RE: VA Provider Equity Act Introduced in the Senate
From: Jeffrey Robbins, DPM
Senate Bill 1871 “…to clarify the role of podiatrists in the Department of Veterans Affairs” has been introduced in the Senate and has been referred to committee. The is the next step in the long process of bill approval. Once again, this is the result of our combined efforts with the Federal Services Podiatric Medical Association and the American Podiatric Medical Association.
After serving a year as an enlisted man at Walter Reed Hospital, I became the 18th commissioned podiatrist (as a 2nd Lieutenant). I agree with W. David Herbert, DPM. A military podiatrist is now serving in the U.S. House of Representatives. I suggest Col. Michael Thomas Neary, DPM as a reference for any article on podiatrists in the military. Col. Neary is the podiatry consultant to the Army Surgeon General and is very active in the APMA Military group.
Dr. Richard Macdonald Being Commissioned
I served as the podiatrist at West Point over 50 years ago. I went back in 2015 on my 50 year anniversary. Col Neary escorted me for 2 days at the Point per the direction of the Superintendent of U.S. Military Academy. The attached picture with the Maj. General, the commanding officer of Walter Reed Army Hospital, also contains the first podiatrist commissioned by the Army (standing next to my wife).
Richard G. Macdonald, DPM, Tremont, IL
RESPONSES/COMMENTS (NON-CLINICAL) - PART 2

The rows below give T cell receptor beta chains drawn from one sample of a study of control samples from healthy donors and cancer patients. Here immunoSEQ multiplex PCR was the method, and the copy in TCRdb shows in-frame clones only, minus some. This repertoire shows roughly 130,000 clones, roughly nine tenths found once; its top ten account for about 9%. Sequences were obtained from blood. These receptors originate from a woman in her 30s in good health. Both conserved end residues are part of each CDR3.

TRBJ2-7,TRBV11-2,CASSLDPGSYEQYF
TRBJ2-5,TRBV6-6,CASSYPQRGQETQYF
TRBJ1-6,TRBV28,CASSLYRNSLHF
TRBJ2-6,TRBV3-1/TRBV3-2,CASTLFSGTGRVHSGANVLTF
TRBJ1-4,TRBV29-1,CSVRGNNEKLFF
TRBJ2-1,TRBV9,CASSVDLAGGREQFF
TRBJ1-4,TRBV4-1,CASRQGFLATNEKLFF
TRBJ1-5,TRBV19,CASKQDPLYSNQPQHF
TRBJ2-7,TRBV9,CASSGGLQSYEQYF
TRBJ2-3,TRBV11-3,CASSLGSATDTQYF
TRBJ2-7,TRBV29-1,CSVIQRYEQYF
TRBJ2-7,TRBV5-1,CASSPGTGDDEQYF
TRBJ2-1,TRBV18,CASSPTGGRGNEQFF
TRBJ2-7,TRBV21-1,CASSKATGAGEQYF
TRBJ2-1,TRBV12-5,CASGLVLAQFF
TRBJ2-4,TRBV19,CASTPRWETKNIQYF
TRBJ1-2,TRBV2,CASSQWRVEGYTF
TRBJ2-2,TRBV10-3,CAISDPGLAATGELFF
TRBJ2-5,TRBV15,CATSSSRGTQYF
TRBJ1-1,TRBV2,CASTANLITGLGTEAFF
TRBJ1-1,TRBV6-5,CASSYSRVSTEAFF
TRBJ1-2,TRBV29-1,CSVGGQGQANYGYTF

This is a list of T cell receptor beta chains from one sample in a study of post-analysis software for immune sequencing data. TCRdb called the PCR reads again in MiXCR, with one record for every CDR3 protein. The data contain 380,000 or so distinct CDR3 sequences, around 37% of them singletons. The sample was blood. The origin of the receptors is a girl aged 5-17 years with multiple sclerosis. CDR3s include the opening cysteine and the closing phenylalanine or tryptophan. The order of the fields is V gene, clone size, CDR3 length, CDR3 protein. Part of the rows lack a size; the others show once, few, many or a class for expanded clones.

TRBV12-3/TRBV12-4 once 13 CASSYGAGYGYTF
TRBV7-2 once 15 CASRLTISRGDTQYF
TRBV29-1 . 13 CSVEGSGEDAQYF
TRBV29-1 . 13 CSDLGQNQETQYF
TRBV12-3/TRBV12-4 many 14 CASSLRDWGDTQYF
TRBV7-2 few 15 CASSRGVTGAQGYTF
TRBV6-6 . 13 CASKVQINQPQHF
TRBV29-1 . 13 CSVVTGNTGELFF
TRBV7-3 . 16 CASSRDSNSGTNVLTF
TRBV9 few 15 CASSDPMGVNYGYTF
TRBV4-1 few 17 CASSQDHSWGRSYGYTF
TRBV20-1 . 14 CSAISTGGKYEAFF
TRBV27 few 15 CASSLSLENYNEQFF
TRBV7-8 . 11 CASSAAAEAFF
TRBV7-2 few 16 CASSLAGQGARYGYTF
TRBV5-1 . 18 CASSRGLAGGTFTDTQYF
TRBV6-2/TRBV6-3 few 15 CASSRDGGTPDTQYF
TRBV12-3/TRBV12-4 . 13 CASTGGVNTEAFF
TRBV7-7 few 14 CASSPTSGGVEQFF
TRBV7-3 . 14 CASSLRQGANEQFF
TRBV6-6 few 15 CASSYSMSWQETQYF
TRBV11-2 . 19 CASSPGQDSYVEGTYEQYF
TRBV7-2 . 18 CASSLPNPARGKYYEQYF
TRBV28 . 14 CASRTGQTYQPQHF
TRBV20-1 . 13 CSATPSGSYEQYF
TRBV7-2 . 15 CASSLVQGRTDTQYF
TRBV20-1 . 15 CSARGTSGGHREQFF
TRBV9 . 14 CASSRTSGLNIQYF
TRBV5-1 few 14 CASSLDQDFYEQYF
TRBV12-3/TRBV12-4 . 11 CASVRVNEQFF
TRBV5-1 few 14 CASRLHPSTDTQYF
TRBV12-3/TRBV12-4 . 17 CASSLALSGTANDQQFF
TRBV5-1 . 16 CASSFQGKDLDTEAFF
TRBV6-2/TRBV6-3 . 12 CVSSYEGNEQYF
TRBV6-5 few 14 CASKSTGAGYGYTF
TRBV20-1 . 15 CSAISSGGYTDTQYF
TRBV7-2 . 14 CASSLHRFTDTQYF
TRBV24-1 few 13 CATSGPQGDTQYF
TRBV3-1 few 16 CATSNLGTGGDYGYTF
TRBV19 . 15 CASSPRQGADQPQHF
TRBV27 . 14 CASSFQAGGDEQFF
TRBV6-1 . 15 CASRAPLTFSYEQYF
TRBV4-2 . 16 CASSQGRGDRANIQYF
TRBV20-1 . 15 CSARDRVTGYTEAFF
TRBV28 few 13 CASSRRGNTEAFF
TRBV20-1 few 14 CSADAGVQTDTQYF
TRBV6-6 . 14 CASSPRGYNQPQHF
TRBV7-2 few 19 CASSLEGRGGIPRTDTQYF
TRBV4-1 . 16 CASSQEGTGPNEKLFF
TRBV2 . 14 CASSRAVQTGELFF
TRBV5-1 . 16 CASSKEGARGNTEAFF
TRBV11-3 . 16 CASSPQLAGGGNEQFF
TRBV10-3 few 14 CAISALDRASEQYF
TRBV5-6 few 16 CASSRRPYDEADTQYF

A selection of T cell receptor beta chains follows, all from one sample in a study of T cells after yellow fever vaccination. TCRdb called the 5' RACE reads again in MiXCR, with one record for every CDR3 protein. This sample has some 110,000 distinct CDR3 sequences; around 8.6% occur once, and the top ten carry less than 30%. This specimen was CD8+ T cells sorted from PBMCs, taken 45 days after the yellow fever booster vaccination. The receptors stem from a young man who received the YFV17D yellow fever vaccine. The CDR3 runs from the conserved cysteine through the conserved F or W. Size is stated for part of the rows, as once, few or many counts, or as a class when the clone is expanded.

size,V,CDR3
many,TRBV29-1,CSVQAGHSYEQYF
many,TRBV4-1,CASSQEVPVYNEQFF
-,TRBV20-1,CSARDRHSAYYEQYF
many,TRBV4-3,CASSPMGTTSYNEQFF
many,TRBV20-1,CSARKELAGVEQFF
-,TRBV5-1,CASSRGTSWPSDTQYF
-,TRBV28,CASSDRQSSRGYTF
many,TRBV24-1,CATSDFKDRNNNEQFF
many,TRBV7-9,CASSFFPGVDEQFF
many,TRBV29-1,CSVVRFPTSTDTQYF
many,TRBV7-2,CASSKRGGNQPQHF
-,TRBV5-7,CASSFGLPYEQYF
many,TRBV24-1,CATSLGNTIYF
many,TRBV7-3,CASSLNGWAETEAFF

RE: Podiatrists Serving in the Military
I believe that most of our profession are not knowledgeable about the history of podiatrists who served in the military as podiatrists who were commissioned officers. Osteopathic physicians did not serve as officers until 1967. Some podiatrists served as commissioned officers in the Navy in World War II. In 1957, podiatrists were routinely commissioned in the armed services as podiatrists, but were not actually in the medical corps.
I believe that when podiatrists began serving as officers in the military and began working alongside physicians as fellow healthcare professionals that the image of our profession was improved considerably. I would like to see an article about some of these pioneers in our profession whom I believe have been overlooked. I had three of my four years of podiatric medical school subsidized by the military. I have always been grateful for the military podiatrists who came before me and played a part in making this possible.
W. David Herbert, DPM JD, Billings, MT
RESPONSES/COMMENTS (NON-CLINICAL) - PART 1
RE: Fire Disaster Relief in Sonoma County, CA and Adjacent Areas
From: Jesus C. Vazquez, PMAC
Sonoma County is very grateful for the support from first responders during the fire disaster affecting our community. Dr. John D. Hollander is going to be providing foot and ankle care at no cost to police, firefighters, utility responders, and paramedics helping our community through this crisis. The office will be providing walk-in and evening appointments to accommodate different working shifts of first responders.
I bought a simple pay as you go (10c per minute) phone with a different phone number from my cell. I log in all my surgery patients on that phone with phone number, procedure abbreviation (ex.HV), and date of procedure, so I'll know who they are and what I did when they call..
I only call patients from that number so they don't have my personal cell. I keep it on on weekends (I do the majority of my larger surgeries on Fridays), and call them Saturday from that number. Monday through office hours Friday, I call forward that number to my personal cell so I don't miss calls, but they still don't have my personal cell
I always tell the patients they have my cell number, and if they call on the weekend, thanks to caller ID, I say "Hello Mrs. ____. They absolutely love it! They think they have my cell, don't have to go through an answering service, and they get me right away. Total cost - $50-$75 per year.